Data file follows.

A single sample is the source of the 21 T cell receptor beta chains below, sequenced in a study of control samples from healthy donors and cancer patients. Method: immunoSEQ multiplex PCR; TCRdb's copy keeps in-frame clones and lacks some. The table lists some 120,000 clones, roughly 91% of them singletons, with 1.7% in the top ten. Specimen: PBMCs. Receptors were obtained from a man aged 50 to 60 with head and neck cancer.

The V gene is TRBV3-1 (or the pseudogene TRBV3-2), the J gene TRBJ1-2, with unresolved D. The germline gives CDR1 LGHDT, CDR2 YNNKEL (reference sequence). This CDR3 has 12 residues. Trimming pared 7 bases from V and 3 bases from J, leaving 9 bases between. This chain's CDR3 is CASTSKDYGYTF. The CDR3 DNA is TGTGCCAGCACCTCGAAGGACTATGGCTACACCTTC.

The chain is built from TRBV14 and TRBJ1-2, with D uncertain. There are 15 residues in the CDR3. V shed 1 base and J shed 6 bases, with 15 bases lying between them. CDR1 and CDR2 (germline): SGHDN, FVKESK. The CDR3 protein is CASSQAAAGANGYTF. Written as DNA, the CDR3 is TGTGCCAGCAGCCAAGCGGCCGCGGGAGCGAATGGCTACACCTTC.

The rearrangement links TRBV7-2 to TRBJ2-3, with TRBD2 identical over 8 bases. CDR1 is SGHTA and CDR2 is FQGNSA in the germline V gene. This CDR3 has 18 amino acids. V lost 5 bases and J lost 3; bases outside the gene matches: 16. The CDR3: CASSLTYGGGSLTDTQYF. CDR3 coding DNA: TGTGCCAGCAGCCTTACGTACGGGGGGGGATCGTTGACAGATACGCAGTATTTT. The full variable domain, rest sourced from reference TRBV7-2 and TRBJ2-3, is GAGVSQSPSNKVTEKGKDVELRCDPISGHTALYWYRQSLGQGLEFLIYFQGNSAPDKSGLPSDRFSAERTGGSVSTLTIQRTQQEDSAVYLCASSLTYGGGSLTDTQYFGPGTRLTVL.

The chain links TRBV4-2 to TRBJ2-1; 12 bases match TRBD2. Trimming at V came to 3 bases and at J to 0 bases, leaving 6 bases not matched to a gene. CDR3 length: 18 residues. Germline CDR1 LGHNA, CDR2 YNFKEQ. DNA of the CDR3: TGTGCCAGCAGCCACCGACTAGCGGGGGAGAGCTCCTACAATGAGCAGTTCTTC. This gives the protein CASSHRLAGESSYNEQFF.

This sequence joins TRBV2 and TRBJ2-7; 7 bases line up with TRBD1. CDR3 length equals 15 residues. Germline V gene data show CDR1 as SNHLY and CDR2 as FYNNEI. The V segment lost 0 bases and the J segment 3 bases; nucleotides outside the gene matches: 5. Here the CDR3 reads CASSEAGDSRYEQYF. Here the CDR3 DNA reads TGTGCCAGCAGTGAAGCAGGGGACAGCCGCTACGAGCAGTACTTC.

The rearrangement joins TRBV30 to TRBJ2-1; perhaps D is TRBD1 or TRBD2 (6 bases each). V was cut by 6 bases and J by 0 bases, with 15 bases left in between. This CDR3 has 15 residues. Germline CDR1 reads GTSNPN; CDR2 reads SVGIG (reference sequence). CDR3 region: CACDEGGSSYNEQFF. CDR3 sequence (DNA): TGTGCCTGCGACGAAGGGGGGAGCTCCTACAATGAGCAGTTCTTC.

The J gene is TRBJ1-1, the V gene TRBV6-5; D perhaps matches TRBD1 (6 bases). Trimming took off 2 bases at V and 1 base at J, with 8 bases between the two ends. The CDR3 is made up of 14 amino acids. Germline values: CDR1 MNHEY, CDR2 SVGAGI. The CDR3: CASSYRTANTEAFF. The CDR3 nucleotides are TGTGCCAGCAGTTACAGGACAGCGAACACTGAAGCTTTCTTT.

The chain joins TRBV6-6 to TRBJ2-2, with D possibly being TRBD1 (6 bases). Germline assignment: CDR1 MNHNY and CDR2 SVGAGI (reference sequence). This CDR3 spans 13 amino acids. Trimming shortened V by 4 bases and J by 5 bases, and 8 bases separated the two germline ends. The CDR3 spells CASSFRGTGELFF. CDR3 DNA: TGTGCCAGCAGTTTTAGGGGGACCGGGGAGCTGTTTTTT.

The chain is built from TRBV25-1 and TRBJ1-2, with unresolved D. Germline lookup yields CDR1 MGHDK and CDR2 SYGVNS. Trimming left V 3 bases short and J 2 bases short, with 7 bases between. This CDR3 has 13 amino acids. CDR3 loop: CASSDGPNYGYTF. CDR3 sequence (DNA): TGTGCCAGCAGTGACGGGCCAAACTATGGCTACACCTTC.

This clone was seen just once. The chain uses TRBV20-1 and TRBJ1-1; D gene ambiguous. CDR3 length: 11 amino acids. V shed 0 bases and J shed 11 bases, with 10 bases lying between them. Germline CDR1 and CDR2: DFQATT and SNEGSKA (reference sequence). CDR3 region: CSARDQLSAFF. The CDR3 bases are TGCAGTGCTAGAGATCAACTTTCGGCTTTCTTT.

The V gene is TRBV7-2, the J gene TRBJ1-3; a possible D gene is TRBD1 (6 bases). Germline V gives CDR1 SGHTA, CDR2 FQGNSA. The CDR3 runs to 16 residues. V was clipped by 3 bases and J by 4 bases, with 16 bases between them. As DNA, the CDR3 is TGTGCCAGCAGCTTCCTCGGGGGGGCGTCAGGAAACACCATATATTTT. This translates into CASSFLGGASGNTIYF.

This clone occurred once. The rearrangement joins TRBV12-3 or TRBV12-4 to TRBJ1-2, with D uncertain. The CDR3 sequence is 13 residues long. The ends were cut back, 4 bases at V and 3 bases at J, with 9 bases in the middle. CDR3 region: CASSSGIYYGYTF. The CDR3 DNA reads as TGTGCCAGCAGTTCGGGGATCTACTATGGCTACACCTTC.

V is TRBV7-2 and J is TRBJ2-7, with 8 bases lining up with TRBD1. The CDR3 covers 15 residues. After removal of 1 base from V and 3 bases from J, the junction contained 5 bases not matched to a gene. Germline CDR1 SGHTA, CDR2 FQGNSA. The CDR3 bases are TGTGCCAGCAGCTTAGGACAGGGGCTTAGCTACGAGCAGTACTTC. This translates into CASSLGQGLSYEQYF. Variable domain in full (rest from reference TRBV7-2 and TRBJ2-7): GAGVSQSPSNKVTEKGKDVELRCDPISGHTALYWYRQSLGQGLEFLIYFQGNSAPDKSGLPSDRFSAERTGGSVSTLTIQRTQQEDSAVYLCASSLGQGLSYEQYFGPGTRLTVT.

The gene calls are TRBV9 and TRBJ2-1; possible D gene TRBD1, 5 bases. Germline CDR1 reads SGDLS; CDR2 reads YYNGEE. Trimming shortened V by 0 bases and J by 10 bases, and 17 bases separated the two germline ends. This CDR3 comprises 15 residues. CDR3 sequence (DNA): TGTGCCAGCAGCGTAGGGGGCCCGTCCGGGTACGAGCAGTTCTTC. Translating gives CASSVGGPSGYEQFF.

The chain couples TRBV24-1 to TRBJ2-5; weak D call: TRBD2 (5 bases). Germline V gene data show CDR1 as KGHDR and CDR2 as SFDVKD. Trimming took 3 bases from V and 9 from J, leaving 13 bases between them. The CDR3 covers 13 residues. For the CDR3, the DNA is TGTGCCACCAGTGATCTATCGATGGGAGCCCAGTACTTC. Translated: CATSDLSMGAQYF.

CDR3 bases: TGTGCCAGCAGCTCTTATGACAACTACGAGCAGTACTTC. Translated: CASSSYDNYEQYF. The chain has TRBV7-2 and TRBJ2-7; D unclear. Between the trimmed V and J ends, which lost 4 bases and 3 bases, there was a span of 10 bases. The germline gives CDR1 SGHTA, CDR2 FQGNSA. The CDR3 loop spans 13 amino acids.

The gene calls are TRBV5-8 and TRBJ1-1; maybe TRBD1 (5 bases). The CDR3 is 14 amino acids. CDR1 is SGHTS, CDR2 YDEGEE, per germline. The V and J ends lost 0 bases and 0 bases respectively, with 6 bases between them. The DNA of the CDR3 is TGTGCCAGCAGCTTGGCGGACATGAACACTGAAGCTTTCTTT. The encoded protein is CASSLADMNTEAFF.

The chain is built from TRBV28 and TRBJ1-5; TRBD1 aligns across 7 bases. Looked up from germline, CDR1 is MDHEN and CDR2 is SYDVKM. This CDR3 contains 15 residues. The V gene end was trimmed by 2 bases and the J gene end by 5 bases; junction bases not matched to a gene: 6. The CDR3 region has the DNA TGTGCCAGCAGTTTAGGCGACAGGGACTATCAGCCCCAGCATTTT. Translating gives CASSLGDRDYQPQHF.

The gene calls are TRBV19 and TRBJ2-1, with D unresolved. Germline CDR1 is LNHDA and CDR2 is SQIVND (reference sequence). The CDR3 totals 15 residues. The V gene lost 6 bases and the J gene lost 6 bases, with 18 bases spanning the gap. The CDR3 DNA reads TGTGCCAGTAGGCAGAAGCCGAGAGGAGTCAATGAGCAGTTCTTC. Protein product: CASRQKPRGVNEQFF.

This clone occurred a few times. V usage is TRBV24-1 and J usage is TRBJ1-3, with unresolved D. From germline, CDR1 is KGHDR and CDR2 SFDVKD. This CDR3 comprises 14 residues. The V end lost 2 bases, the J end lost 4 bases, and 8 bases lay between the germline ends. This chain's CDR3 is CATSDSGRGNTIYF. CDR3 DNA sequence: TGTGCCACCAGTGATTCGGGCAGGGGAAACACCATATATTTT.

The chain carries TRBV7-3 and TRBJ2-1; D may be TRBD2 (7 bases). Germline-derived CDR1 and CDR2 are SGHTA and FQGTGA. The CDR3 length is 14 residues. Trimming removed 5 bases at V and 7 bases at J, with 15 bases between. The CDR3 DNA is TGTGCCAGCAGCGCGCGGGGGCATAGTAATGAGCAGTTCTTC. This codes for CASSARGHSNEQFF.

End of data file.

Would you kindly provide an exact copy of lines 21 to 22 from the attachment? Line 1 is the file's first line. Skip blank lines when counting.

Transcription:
This clone occurred a few times. V usage is TRBV24-1 and J usage is TRBJ1-3, with unresolved D. From germline, CDR1 is KGHDR and CDR2 SFDVKD. This CDR3 comprises 14 residues. The V end lost 2 bases, the J end lost 4 bases, and 8 bases lay between the germline ends. This chain's CDR3 is CATSDSGRGNTIYF. CDR3 DNA sequence: TGTGCCACCAGTGATTCGGGCAGGGGAAACACCATATATTTT.

The chain carries TRBV7-3 and TRBJ2-1; D may be TRBD2 (7 bases). Germline-derived CDR1 and CDR2 are SGHTA and FQGTGA. The CDR3 length is 14 residues. Trimming removed 5 bases at V and 7 bases at J, with 15 bases between. The CDR3 DNA is TGTGCCAGCAGCGCGCGGGGGCATAGTAATGAGCAGTTCTTC. This codes for CASSARGHSNEQFF.